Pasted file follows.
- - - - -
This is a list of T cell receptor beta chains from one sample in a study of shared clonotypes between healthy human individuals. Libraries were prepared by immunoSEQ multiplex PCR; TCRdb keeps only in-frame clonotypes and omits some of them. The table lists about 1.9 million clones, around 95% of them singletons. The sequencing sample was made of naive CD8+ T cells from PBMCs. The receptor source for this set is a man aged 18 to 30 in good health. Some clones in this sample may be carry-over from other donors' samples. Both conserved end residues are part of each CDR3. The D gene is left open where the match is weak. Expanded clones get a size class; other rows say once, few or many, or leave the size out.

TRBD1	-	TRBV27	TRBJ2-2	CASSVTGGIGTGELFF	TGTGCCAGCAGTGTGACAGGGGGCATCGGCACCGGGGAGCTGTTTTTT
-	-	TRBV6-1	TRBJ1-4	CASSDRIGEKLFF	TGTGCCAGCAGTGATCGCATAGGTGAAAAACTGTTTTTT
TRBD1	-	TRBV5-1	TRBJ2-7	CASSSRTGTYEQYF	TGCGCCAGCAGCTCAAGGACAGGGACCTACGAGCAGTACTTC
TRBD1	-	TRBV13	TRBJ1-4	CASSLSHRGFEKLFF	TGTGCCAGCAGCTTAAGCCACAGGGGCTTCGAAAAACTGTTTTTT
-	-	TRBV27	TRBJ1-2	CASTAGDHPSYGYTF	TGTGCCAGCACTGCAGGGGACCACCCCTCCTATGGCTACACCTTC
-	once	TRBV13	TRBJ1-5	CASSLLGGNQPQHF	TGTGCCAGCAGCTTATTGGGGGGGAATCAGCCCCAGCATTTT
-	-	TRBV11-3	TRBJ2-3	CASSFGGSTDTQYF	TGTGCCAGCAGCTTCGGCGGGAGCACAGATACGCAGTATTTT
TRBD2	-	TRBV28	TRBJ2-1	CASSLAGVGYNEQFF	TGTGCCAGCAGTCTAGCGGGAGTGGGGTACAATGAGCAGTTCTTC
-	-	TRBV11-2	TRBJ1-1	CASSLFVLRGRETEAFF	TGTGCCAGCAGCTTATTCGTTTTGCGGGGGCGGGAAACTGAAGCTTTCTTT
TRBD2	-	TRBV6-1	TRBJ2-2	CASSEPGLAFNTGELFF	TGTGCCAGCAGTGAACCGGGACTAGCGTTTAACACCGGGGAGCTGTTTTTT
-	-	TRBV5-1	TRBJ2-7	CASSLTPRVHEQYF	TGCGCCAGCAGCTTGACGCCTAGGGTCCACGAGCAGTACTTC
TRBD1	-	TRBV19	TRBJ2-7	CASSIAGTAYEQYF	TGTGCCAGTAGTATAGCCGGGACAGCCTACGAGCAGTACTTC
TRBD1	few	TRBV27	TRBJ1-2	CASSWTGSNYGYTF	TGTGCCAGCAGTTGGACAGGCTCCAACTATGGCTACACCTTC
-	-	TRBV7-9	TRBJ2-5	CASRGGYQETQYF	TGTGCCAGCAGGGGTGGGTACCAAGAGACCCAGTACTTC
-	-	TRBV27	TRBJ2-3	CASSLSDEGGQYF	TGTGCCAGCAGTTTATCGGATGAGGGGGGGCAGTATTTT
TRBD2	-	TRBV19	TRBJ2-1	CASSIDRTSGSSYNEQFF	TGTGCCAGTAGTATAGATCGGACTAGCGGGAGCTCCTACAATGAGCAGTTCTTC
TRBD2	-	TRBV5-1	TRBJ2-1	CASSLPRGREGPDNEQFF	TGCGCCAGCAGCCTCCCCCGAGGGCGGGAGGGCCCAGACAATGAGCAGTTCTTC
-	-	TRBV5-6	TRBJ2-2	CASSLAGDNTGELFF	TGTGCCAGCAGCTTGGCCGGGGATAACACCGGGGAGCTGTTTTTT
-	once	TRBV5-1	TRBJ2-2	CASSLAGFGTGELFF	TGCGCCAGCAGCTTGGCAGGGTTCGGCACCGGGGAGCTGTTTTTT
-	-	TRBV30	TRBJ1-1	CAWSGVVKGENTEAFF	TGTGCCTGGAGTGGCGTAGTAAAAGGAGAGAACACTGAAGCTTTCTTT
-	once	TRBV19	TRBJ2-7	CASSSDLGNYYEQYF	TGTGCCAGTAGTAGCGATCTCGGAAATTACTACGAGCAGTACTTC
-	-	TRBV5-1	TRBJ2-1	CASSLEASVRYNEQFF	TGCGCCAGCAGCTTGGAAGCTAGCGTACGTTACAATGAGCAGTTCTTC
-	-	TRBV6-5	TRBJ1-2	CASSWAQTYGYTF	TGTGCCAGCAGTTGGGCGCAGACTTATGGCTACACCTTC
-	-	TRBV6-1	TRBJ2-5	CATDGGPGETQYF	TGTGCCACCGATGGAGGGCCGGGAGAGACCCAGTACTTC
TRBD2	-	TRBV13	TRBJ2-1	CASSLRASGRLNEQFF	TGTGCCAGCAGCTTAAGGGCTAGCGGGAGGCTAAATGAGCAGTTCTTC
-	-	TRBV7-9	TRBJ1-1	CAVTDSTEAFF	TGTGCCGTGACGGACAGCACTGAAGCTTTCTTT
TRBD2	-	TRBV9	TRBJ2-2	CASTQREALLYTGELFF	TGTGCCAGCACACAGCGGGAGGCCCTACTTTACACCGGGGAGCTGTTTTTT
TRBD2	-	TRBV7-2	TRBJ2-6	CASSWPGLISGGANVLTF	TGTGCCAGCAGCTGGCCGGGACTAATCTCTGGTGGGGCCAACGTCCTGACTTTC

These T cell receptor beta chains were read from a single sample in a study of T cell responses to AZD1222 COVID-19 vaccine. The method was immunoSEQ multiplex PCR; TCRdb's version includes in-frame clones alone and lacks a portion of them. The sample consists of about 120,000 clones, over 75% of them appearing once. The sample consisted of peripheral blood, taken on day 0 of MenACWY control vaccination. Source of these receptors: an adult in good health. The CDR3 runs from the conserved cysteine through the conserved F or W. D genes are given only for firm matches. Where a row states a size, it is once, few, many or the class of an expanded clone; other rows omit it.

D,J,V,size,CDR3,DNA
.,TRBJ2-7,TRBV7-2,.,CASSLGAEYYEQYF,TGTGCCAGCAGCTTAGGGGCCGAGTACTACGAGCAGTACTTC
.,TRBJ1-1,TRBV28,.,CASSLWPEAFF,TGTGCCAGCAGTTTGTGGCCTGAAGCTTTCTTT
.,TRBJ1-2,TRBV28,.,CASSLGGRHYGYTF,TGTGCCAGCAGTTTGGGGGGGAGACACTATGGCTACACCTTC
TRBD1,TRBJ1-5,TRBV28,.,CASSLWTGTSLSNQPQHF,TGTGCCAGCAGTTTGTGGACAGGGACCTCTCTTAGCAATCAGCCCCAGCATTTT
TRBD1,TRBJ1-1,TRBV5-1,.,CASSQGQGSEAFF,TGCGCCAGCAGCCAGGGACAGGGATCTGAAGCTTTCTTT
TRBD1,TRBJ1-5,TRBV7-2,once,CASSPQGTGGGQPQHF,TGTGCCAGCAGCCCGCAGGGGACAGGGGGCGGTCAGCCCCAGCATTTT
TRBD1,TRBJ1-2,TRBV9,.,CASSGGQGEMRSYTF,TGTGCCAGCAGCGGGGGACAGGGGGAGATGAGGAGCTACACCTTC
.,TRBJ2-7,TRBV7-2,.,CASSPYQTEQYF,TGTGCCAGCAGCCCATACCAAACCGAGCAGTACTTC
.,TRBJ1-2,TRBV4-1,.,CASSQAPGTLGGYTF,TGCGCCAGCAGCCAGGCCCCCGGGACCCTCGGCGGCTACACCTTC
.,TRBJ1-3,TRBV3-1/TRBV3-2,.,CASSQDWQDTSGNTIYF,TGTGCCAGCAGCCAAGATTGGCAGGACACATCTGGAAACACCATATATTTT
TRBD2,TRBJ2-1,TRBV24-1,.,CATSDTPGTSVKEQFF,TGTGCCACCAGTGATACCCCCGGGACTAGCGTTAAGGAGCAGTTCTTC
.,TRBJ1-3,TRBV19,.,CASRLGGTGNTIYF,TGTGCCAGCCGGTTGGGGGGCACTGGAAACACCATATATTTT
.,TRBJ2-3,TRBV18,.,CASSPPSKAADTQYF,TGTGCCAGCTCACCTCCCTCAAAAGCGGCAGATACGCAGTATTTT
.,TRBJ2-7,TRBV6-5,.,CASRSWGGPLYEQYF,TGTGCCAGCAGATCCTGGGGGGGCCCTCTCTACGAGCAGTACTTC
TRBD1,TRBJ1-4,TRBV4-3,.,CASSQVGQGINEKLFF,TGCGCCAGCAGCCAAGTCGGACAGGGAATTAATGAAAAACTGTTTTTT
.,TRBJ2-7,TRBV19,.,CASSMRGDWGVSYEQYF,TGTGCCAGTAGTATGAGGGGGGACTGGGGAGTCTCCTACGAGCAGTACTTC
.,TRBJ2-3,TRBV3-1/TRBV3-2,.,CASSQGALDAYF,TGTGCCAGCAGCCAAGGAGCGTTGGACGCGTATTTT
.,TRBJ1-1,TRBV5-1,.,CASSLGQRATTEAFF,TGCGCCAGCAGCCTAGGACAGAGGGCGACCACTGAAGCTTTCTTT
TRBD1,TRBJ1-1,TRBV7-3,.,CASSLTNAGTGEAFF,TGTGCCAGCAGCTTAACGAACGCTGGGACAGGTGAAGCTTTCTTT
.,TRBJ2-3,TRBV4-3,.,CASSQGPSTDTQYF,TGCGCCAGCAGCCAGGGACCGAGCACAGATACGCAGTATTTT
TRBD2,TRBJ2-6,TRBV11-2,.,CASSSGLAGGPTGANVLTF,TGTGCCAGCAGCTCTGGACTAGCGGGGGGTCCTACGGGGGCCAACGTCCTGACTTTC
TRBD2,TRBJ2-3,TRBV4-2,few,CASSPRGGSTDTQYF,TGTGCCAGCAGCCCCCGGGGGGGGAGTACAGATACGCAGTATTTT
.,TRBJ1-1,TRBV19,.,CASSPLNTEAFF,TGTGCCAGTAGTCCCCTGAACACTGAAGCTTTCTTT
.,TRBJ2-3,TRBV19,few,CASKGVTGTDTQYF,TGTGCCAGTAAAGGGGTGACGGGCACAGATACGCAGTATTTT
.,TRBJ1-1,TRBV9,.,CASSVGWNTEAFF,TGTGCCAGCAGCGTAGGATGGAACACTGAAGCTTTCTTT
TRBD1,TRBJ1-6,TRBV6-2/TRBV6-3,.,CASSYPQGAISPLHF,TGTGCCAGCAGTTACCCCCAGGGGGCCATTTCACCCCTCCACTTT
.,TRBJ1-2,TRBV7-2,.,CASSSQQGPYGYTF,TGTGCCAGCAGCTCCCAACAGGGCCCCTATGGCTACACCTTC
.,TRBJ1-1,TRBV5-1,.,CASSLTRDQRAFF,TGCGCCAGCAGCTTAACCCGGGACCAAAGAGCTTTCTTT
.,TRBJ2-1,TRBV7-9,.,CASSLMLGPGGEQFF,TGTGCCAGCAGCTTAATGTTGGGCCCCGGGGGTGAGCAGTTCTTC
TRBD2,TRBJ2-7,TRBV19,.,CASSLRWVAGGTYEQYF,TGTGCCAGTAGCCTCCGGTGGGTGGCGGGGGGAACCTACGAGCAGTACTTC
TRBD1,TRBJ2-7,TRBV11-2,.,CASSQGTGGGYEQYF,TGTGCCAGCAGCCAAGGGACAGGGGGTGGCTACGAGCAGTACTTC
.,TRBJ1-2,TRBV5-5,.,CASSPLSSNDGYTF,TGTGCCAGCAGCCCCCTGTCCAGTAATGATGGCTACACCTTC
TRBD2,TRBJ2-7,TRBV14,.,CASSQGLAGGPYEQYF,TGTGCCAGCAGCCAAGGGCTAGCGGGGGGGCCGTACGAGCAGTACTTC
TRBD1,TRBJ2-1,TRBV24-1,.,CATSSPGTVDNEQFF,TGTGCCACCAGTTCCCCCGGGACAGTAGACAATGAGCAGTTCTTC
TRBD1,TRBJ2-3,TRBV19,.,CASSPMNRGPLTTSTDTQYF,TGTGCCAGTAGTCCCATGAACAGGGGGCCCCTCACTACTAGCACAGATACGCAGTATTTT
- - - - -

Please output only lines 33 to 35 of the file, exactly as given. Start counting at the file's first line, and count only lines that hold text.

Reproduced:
.,TRBJ1-1,TRBV28,.,CASSLWPEAFF,TGTGCCAGCAGTTTGTGGCCTGAAGCTTTCTTT
.,TRBJ1-2,TRBV28,.,CASSLGGRHYGYTF,TGTGCCAGCAGTTTGGGGGGGAGACACTATGGCTACACCTTC
TRBD1,TRBJ1-5,TRBV28,.,CASSLWTGTSLSNQPQHF,TGTGCCAGCAGTTTGTGGACAGGGACCTCTCTTAGCAATCAGCCCCAGCATTTT